Fall Is Best Time To Fertilize Your Lawn
I normally fertilize my lawn just twice a year. I consider the fall application more important than the spring application. Anytime from now until the end of November is effective. You will see a quicker response if you apply it sooner. Fall lawn fertilization keeps the grass green all winter and into early spring. It allows you to wait until May to apply a spring fertilization. Then the spring application lasts through the summer. Since Washington law now excludes phosphorus from lawn fertilizers I now recommend a 3-0-2 balance of nitrogen-phosphorus-potassium. A typical formulation would be 15-0-10 or 18-0-12. An organic lawn fertilizer would be more like 9-0-6. The numbers do not have to be exact, but approximately in this ratio. I like to have at least 1/3 of the nitrogen in a slow release form since nitrogen is very soluble and some leaches quickly below the grass roots. The most effective slow release mechanism is coating or encapsulating some of the nitrogen with sulfur or a poly coating. There are also chemical nitrogen compounds such as methylineurea which are slow release. Check the “guaranteed analysis” to see if some of the nitrogen is slow release. The analysis label will also list iron, which is also helpful, even in small amounts. Special lawn fertilizer formulations for fall application (usually called “winterizer” blends) are also suitable. However, I usually apply the same fertilizer in both fall and spring. Liquid applications by lawn care companies do not last as long as granular fertilizer. They are satisfactory as long as they are applied more often.
If you have broad leaf weeds in you lawn, a weed and feed product is a convenient way to apply both fertilizer and weed killer at the same time. We can apply lawn fertilizer or weed and feed for you for a reasonable cost.
You Can Afford to Upgrade Your Deteriorated Lawn
Are you tired of your bumpy, thin, patchwork quilt of a lawn? Would you like to restore it to pristine beauty without the expense of resodding? We can renovate and upgrade your lawn to the quality of a newly sodded lawn at a small fraction of the cost of resodding.
The typical cost of removing your old sod, preparing the soil and resodding is typically $3000 to $5000 or more for a 2000 square foot lawn. Our system costs $500 or less.
Our system smooths bumpy soil as new channels for seed are created and thatch is removed. Seed is placed in these channels at just the right depth for optimum germination. A light layer of mulch helps hold moisture around the seed.
The result is a new lawn equivalent to a sodded lawn in 50 days. We guarantee it if you will promise to keep the soil surface wet for the first 30 days.
3 Unique New Lawn Seed Blends
We use 3 unique and exclusive seed blends which are specially adapted to Northwest growing conditions. Most grass seed blends sold in the Pacific Northwest are varieties developed for eastern and mid-western climates (because they are cheap and readily available). They deteriorate under wet, cloudy, northwest winters. Contact us for a free assessment and quote for restoring your lawn.
Plant Spring Flowering Bulbs
Now through November is the proper time to plant spring flowering bulbs such as tulips, daffodils and ranunculus. It is also a good time to plant summer flowering lily bulbs. You can also move these bulbs from one location to another. Wait another month to move lilies so the new bulbs have time to grow to full size.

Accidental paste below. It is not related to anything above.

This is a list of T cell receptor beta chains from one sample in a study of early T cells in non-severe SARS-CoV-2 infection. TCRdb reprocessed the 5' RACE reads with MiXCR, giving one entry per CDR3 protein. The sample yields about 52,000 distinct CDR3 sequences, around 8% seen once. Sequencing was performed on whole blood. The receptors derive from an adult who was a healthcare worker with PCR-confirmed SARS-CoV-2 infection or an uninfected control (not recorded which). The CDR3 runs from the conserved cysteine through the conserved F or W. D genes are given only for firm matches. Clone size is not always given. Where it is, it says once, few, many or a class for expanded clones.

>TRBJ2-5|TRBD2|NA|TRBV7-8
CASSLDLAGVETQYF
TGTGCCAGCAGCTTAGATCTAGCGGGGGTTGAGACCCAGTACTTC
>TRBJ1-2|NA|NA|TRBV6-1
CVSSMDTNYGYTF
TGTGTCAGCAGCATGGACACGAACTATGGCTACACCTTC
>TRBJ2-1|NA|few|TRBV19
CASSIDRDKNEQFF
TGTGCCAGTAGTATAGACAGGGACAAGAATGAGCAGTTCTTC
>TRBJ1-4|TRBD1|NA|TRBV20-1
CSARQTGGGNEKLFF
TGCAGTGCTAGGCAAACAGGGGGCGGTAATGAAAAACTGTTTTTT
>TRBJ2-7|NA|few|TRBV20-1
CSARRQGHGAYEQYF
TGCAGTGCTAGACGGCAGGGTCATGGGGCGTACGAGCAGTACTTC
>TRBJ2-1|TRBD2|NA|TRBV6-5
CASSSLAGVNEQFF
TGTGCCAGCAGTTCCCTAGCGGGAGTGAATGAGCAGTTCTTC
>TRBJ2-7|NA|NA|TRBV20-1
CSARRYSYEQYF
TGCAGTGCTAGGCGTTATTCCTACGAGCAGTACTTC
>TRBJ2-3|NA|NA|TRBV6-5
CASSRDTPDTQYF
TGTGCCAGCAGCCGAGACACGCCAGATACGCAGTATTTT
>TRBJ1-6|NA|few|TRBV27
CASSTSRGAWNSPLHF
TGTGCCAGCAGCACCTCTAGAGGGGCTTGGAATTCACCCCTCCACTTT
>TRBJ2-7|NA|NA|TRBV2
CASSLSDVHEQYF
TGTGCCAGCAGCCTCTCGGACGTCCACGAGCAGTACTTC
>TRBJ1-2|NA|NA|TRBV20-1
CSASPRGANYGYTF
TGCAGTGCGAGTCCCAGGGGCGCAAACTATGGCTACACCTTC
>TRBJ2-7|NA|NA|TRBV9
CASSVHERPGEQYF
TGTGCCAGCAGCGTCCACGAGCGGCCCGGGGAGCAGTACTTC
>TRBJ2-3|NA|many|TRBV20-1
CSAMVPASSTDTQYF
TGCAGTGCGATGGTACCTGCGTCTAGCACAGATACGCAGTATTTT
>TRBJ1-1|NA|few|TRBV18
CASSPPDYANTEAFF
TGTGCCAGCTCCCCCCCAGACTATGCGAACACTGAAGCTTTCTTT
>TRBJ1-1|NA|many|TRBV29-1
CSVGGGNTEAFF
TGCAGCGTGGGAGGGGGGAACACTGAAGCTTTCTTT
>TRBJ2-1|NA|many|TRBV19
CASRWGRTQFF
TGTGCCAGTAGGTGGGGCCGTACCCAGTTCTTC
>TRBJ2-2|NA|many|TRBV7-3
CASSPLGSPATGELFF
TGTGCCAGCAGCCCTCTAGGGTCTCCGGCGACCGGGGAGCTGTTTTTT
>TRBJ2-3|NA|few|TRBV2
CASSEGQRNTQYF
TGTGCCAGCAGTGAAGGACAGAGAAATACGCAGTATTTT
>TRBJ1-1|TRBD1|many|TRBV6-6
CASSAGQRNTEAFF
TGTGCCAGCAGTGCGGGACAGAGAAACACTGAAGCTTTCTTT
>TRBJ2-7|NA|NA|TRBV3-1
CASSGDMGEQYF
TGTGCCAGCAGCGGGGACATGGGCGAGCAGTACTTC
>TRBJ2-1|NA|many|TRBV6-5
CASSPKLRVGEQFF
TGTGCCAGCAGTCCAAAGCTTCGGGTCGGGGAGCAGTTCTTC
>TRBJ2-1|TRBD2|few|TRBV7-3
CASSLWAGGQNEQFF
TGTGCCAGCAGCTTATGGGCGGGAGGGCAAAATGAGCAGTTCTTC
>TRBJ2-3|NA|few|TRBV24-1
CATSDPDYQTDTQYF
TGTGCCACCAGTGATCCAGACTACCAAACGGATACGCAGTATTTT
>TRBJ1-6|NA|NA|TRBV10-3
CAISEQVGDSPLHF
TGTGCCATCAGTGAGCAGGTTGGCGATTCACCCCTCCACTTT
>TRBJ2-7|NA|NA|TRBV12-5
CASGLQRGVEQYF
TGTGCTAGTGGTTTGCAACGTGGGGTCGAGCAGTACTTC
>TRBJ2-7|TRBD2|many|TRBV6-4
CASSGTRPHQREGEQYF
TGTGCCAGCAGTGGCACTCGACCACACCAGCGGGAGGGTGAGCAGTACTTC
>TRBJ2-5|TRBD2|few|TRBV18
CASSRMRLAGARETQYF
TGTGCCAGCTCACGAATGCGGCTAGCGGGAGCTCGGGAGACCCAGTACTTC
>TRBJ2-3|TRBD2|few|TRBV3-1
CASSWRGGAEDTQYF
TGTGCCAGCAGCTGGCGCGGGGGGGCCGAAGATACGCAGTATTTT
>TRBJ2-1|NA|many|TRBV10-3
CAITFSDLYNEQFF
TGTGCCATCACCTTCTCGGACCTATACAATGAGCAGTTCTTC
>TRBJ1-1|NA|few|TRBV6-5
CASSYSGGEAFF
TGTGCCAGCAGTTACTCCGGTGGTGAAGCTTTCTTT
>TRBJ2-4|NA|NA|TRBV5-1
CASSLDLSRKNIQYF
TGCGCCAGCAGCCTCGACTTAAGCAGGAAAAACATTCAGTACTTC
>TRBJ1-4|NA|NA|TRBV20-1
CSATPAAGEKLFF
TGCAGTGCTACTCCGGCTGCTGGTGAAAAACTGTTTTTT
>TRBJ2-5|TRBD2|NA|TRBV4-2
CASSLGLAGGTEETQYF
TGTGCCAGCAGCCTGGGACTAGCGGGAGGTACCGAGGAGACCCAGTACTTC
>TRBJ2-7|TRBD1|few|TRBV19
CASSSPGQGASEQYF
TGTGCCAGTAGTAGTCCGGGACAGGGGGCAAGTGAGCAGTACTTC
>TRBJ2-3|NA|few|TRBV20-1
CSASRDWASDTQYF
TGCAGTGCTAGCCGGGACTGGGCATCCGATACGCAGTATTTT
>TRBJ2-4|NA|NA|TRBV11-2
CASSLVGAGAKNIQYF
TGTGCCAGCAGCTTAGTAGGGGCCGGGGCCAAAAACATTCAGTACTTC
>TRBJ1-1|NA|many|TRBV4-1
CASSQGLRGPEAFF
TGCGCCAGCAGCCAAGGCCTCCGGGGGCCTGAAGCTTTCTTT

I have a neighbor who has a very attractive “naturalized” bulb bed. She has planted both early and late flowering bulbs throughout the area. Crocus, snowdrops and scilla are the first wave of bloom. They are followed by several kinds of daffodils. Then tulips and grape hyacinths bloom in mid-spring. A few perennial flowers are scattered in this area to continue the color into summer.
I have found that daffodils (including the miniatures) are the easiest and most reliable spring flowering bulbs. Hyacinths have wonderful fragrance. Tulips have the largest variety of types and colors of flowers. I like Blanda anemones and ranunculus for late spring bloom.
Plant Pansies Now
If you would like color through fall, most of the winter, and early next spring, nothing does the job like pansies and flowering kale. The sooner you plant, the better plants will establish themselves before winter. Try planting a bed near your entry or where you can look at them from the back deck. Tubs and planter boxes are good locations for pansies too. You can even plant them between summer flowering annuals, so they will be established when the summer annuals are through blooming.
Fall Is Good Shrub and Tree Planting Time
September is an excellent time to plant new trees and shrubs. They have a chance to get their roots established before they have to produce a lot of leaves. Trees and shrubs can be planted all through the fall and winter months. If you want to move shrubs or trees from one location to another, wait until October or later.
Plant Fall and Winter Blooming Perennial Flowers
Fall aster and chrysanthemum plants are available now in bud and bloom. Hellebores, such as ‘Christmas Rose’ bloom during the winter and on into early spring.
Fall Weed Control Works Best for Perennial Weeds
If you have perennial weeds such as dandelion, clover, Canada thistle, ivy or blackberries, now is the best time to apply herbicides. Plants are sending food produced by the leaves down to the roots, so herbicides are transferred more quickly to kill the entire weed. Use lawn weed killers or weed and feed on your lawn. Roundup or similar products containing glyphosate are effective in areas where you can avoid spraying leaves of your ornamental plants. Roundup will not damage bark so it can be sprayed around trees. For woody weeds such as blackberry and ivy, brush killer such as Crossbow is more effective.